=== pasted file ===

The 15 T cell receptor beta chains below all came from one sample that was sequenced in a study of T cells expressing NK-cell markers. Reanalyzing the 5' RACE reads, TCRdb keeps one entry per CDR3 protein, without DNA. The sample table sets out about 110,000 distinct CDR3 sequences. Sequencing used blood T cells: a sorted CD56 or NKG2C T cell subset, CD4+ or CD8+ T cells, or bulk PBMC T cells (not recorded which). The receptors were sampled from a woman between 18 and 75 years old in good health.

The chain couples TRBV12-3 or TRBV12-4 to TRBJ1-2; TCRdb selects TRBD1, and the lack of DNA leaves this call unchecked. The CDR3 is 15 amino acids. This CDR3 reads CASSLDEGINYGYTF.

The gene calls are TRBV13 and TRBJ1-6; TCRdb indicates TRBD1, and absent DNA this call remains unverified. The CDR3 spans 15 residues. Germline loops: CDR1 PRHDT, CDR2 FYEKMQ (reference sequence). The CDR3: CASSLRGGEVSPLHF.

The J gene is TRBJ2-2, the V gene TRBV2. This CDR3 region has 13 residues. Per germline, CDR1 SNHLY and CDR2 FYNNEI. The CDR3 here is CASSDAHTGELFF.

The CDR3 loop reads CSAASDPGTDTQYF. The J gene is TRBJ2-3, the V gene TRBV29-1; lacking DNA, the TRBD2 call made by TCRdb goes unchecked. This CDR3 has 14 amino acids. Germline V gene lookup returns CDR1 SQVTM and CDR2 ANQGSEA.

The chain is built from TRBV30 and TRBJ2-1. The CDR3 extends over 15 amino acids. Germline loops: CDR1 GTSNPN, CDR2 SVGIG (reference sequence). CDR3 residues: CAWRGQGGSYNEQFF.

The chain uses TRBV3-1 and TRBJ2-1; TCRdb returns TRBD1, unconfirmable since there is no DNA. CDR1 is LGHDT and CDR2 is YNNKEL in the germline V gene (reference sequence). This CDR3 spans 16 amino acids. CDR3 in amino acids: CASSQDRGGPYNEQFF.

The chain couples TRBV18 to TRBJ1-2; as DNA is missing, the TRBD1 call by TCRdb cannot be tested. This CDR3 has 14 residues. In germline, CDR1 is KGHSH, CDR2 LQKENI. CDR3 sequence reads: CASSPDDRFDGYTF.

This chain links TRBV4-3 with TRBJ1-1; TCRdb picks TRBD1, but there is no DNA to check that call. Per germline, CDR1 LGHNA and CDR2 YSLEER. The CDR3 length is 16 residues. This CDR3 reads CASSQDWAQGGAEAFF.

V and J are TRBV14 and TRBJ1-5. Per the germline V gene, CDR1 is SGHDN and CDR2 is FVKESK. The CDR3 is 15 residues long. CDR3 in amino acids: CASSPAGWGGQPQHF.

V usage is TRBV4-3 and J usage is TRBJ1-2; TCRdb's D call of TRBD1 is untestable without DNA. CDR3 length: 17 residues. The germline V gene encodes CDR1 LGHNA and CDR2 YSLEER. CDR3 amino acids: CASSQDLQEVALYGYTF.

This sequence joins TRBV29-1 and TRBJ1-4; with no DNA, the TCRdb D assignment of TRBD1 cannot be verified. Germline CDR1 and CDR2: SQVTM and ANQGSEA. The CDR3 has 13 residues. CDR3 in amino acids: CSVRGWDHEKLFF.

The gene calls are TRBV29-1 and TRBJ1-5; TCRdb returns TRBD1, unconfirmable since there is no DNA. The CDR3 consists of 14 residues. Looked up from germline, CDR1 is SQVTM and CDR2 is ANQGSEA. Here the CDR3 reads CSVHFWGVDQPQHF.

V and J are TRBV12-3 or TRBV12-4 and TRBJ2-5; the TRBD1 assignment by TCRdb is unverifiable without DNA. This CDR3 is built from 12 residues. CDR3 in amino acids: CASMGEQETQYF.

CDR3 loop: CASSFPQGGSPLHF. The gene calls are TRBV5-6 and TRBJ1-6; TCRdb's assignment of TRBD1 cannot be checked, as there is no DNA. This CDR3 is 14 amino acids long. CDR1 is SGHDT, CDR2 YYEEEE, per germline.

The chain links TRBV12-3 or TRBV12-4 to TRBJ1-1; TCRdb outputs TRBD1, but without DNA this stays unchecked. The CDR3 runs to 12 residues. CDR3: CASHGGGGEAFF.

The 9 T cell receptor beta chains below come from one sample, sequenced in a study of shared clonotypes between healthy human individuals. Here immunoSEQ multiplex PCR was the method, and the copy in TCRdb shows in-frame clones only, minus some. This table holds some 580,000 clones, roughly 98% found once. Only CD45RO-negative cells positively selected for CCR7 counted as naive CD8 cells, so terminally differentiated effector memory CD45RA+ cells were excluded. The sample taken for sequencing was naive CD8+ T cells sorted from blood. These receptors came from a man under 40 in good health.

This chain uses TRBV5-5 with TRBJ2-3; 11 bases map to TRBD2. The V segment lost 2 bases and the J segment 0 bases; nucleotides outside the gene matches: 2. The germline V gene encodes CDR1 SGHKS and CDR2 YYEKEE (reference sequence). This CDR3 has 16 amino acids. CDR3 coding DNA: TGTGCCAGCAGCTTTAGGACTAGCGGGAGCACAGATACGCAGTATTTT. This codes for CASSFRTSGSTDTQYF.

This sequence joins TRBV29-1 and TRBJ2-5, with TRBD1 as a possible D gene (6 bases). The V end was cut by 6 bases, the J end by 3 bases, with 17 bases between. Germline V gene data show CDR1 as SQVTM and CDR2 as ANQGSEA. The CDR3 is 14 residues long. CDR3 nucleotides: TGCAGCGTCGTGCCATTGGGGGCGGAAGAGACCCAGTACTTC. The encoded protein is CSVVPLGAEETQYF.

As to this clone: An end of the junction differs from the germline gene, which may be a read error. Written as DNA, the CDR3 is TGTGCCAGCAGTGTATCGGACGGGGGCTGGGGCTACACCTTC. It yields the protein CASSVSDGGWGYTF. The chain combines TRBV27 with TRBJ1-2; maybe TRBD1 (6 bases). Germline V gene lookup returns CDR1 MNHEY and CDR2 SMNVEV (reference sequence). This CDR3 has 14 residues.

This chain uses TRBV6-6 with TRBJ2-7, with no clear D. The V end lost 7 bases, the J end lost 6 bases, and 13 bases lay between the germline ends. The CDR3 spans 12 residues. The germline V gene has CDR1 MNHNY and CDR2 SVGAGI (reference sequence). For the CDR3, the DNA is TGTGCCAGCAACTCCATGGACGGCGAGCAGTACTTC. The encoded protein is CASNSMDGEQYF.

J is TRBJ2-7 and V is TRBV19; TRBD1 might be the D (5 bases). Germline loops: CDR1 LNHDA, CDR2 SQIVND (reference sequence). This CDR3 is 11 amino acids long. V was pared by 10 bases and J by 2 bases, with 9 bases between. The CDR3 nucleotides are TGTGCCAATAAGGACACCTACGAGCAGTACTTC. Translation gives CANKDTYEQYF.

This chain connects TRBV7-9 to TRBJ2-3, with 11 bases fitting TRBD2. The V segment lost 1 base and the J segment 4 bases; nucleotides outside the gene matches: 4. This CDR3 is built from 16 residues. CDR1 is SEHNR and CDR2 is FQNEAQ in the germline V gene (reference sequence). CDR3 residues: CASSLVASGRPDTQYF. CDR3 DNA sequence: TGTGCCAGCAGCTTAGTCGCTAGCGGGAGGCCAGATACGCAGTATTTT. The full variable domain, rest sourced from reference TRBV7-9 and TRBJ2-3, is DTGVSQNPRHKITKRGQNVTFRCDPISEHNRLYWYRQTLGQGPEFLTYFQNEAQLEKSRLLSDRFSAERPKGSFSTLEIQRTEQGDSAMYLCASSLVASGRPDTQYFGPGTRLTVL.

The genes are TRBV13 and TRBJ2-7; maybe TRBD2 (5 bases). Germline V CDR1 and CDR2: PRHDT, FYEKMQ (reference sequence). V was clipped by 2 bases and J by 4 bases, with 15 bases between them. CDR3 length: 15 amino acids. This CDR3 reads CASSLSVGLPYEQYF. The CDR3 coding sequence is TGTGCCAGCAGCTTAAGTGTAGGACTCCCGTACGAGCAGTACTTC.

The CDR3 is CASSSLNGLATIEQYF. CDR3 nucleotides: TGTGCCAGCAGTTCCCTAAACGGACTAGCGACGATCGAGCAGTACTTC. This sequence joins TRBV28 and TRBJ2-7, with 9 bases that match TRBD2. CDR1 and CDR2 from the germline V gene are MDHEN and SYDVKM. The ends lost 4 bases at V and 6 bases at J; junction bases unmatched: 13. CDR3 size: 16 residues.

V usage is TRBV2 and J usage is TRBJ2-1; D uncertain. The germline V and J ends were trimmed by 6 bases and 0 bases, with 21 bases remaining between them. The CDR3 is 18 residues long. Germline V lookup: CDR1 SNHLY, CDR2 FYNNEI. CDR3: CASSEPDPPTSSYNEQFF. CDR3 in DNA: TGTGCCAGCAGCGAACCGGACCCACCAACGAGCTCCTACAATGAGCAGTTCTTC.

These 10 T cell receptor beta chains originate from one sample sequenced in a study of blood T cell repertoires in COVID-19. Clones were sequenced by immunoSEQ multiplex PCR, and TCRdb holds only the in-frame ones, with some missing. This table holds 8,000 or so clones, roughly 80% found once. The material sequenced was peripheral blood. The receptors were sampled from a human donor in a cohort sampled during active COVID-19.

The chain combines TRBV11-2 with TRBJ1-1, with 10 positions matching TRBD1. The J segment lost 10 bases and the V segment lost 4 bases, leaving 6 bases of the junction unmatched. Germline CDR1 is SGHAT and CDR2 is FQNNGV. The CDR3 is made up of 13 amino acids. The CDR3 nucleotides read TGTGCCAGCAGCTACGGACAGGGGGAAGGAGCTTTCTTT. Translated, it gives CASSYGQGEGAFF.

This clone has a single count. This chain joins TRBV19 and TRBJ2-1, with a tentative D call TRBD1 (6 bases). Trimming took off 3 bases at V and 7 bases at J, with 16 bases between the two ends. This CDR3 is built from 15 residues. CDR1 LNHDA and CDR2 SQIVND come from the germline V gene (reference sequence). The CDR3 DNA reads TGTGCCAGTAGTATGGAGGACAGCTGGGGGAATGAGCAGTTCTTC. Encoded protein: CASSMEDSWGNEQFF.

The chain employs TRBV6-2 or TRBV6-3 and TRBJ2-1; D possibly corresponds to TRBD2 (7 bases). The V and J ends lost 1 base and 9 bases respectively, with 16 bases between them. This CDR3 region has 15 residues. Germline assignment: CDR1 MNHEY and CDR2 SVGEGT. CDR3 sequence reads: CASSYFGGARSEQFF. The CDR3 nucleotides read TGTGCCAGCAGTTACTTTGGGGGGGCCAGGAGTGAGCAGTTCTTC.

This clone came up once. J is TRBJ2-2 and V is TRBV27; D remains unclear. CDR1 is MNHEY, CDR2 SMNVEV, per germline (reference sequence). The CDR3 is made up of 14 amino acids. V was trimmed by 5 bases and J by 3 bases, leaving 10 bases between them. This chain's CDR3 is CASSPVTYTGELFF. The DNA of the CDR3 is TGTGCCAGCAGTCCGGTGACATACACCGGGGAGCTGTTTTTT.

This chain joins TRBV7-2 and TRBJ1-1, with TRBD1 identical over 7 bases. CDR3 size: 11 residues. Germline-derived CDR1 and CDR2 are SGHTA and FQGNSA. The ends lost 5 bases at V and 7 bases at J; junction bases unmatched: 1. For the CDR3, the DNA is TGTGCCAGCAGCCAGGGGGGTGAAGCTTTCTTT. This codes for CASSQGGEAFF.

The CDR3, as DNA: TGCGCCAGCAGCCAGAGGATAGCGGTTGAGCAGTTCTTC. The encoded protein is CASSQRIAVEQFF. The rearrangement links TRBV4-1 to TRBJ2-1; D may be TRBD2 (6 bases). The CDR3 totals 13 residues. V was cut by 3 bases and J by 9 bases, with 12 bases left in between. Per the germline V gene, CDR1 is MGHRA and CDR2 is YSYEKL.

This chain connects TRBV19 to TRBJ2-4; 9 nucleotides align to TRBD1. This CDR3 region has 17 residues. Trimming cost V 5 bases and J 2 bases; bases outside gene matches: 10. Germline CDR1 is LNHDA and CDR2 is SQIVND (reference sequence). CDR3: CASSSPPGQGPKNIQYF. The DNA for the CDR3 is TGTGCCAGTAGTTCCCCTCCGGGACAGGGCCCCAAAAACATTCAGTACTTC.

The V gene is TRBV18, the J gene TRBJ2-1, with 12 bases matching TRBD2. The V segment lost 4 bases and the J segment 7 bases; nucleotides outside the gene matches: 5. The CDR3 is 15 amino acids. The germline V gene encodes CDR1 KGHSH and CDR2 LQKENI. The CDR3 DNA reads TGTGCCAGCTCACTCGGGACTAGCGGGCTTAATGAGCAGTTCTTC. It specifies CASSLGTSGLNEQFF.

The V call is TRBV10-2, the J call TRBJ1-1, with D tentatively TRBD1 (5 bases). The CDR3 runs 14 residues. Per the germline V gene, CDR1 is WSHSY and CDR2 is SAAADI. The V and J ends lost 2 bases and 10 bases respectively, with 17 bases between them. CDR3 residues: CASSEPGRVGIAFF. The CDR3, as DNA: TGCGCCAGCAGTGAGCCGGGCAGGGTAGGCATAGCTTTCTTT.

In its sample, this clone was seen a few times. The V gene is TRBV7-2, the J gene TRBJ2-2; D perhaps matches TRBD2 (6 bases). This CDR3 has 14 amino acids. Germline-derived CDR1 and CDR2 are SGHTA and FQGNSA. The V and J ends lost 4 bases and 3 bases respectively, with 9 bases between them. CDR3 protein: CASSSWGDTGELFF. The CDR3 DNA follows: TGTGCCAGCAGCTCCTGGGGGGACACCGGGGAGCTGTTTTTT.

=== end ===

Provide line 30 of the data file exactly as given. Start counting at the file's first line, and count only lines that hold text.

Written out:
The chain employs TRBV6-2 or TRBV6-3 and TRBJ2-1; D possibly corresponds to TRBD2 (7 bases). The V and J ends lost 1 base and 9 bases respectively, with 16 bases between them. This CDR3 region has 15 residues. Germline assignment: CDR1 MNHEY and CDR2 SVGEGT. CDR3 sequence reads: CASSYFGGARSEQFF. The CDR3 nucleotides read TGTGCCAGCAGTTACTTTGGGGGGGCCAGGAGTGAGCAGTTCTTC.